Friday Factday: Informing Transit Discussion–
What Does Metro Atlanta Speaks Say?

There’s been much in the press lately about the continuing public debate regarding possibilities for funding and implementing alternate transportation modes, with particular focus being placed on transit.  Part of the discussion has been on business needs and expectations, both currently and in the future.  Another aspect of the debate has revolved around Atlanta area residents.  With an eye for resident perspectives, the Metro Atlanta Speaks (MAS) survey offers some rather compelling information on what Atlantans think of various aspects of transit in the metro region.  ARC has conducted this poll for five years now, the 2017 edition  surveying 5,400 persons across a 13-county region with a margin of error at only +/- 1.3 percentage points regionally and margins of error ranging from +/- 5 to 7 percentage points at the scale of counties and the City.  Two key questions, asked every year the poll has been conducted, have been:

  • How important is public transit to the region?
  • What’s the best long-term solution to traffic? 

The response to the first of these questions has always been clear-cut. In 2017, over 90 percent of respondents region-wide felt that transit was “very important” or “somewhat important” to the region; more notably, in every one of the counties and the City at least 80% of the respondents felt that way.  For the second question (…long-term solution?), a plurality of respondents in thirteen of the fourteen subareas surveyed reported that they believe public transit was the best of several options to address congestion (see Chart 1).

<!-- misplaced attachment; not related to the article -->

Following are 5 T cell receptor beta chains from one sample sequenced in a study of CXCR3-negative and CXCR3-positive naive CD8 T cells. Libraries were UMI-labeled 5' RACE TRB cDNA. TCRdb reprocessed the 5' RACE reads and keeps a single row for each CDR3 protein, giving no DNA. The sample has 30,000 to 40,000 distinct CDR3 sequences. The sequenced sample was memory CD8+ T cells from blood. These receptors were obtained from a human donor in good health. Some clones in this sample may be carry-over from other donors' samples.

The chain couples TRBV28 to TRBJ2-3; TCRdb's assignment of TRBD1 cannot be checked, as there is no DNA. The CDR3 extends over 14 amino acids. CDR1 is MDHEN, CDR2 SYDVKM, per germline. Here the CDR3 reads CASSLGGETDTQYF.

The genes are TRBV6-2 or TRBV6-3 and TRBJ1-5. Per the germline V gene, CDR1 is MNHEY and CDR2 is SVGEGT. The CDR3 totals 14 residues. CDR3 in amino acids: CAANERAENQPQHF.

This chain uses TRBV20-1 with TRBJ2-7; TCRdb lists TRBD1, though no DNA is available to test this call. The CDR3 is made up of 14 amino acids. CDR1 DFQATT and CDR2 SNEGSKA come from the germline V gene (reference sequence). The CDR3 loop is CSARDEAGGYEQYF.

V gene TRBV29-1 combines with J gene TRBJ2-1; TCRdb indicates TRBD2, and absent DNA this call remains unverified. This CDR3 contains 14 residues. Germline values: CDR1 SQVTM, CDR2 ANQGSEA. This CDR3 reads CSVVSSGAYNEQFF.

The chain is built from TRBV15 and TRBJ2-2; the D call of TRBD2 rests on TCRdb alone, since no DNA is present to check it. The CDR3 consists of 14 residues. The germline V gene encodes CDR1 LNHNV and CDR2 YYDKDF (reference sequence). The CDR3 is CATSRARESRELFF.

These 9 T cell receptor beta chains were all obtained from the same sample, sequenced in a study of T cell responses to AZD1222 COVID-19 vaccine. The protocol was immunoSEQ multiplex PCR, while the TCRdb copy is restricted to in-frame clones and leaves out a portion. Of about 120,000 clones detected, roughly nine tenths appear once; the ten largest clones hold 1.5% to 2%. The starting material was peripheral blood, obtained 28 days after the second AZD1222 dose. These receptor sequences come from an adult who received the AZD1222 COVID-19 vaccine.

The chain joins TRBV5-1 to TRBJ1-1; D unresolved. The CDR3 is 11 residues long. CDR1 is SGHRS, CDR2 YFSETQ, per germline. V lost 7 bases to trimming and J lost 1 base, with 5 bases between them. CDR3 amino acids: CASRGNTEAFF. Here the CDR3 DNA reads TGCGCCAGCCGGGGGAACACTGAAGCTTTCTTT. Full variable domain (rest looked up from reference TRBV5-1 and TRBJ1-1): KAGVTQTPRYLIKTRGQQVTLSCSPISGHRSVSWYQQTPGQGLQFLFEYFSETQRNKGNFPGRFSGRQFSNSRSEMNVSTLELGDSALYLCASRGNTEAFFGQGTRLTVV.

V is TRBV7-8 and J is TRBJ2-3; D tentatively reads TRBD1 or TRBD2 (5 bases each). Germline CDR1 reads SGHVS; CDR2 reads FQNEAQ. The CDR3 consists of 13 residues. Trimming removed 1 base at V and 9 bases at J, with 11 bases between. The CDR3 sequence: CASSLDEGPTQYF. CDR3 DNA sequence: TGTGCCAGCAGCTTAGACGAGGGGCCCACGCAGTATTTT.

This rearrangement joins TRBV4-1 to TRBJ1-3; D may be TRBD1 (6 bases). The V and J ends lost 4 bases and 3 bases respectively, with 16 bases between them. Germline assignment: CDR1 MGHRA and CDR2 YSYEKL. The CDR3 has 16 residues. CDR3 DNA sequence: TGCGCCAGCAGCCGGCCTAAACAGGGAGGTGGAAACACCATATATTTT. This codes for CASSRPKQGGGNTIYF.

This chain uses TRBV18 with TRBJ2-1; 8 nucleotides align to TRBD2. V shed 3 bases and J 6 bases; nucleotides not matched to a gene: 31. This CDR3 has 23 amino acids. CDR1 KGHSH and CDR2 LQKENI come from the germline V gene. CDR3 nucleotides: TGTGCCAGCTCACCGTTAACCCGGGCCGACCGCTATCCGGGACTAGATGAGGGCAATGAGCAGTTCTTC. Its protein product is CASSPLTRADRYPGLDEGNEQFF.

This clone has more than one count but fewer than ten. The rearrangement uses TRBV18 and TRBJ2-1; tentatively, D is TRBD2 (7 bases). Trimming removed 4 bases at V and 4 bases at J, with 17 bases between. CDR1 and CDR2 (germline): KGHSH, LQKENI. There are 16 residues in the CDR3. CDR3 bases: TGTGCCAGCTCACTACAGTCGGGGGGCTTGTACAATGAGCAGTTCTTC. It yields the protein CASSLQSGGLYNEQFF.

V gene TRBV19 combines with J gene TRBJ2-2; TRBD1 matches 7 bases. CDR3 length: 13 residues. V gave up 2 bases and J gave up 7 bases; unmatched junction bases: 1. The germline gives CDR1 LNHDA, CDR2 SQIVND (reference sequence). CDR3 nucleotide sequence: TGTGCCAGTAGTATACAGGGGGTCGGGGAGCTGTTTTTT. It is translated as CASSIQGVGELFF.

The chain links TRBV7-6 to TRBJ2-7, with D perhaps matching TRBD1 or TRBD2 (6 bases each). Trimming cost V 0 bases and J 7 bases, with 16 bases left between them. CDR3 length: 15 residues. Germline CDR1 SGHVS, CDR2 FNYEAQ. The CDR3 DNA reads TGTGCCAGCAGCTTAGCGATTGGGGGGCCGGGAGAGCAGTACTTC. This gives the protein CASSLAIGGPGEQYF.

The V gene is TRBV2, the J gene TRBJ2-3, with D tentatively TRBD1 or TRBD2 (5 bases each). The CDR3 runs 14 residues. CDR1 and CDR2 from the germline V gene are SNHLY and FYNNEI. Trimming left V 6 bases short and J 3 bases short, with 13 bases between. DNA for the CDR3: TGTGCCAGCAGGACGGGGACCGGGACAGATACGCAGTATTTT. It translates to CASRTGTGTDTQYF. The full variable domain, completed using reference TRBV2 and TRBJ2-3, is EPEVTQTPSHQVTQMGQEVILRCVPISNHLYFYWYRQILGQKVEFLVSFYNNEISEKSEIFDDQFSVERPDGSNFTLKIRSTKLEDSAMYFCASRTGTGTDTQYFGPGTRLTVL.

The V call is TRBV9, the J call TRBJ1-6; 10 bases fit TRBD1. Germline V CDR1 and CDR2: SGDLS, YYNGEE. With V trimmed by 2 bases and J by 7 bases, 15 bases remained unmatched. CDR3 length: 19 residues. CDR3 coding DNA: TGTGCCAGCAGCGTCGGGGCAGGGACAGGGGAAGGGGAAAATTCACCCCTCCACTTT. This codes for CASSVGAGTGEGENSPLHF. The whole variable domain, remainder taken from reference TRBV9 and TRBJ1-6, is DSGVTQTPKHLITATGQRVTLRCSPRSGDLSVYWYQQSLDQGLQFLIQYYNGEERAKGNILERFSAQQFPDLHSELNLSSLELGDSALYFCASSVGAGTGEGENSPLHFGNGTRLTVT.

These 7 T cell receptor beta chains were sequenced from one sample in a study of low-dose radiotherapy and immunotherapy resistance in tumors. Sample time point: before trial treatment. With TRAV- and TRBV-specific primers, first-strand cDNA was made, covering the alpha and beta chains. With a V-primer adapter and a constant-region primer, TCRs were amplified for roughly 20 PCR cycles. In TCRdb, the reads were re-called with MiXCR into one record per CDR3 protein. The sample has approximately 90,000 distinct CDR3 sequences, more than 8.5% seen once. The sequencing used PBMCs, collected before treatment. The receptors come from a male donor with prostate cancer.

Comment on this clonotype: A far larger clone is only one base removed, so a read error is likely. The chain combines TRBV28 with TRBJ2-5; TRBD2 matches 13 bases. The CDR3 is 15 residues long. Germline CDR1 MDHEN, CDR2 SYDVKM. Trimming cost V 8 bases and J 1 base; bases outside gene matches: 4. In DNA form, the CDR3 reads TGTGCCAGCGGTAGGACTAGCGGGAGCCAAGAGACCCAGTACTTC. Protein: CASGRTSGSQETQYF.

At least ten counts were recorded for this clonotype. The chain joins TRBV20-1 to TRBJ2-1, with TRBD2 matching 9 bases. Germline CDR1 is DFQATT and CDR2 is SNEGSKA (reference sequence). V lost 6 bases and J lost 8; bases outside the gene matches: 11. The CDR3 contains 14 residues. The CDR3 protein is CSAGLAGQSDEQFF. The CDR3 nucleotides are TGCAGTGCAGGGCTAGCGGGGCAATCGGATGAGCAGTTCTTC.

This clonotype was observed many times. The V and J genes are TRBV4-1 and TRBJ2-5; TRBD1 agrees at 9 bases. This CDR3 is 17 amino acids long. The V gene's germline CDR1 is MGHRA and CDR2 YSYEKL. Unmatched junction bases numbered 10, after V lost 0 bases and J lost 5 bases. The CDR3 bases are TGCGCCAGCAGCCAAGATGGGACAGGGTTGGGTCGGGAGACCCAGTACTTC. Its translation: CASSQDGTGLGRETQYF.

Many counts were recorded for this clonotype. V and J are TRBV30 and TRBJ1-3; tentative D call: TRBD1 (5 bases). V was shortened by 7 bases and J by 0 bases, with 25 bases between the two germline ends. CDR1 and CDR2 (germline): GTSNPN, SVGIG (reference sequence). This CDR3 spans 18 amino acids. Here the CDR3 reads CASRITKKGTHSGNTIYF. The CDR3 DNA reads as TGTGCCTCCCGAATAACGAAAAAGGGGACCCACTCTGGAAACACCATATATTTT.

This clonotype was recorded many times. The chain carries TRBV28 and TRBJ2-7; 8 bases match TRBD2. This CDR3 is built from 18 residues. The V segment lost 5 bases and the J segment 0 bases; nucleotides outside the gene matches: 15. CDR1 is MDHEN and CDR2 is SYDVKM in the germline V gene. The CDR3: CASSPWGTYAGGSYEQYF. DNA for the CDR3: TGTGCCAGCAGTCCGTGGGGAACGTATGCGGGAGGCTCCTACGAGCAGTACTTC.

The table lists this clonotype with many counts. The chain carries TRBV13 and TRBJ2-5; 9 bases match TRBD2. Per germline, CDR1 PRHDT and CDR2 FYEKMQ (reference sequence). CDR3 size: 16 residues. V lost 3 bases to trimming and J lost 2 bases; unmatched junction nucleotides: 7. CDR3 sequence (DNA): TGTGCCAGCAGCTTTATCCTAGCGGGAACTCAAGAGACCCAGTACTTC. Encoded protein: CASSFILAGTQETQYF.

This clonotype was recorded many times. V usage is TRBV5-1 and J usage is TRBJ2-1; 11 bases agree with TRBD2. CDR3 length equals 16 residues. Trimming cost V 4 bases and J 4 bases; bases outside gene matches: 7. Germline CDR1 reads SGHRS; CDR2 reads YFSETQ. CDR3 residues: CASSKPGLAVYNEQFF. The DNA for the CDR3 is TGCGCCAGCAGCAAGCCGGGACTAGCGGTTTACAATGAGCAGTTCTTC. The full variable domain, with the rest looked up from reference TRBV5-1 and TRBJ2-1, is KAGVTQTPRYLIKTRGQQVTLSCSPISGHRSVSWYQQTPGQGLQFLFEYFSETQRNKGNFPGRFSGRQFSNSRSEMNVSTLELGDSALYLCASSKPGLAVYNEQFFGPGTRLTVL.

Chart 1: Metro Atlanta Speaks 2017 by Subarea: What’s the Best Long-Term Solution for Traffic?

Source: Metro Atlanta Speaks Survey conducted by A.L. Burruss Institute, Kennesaw State University; for more information, click here

So transit is important to Atlantans, they think it’s the best game-changer for transportation, but would they contribute to getting more transit “on the ground”? Luckily, new to MAS this year is a question that directly assesses this issue.  At the region level (Chart 2), over half of respondents stated (either “strongly agreed” or “agreed”) that they’d be willing to pay more in taxes for transit.  That willingness does vary by subarea (Chart 3), but majorities in five areas, headed up by Gwinnett County at 56%, responded they would be okay with being taxed to build more transit.  For the other nine subareas, the share of respondents “agreeing” ranged from 49% (Cobb) to 34.5% (Butts).

Chart 2: MAS 2017 Regionwide: “I am willing to pay more in taxes to fund expanded regional public transit that includes buses and rail.”

Chart 3: MAS 2017 by Subarea: “I am willing to pay more in taxes to fund expanded regional public transit that includes buses and rail.”

Source: Metro Atlanta Speaks Survey conducted by A.L. Burruss Institute, Kennesaw State University; for more information, click here

By |2018-02-02T18:20:20-04:00February 2nd, 2018|Friday Factday, Metro Atlanta Speaks, Transportation|Comments Off on Friday Factday: Informing Transit Discussion–
What Does Metro Atlanta Speaks Say?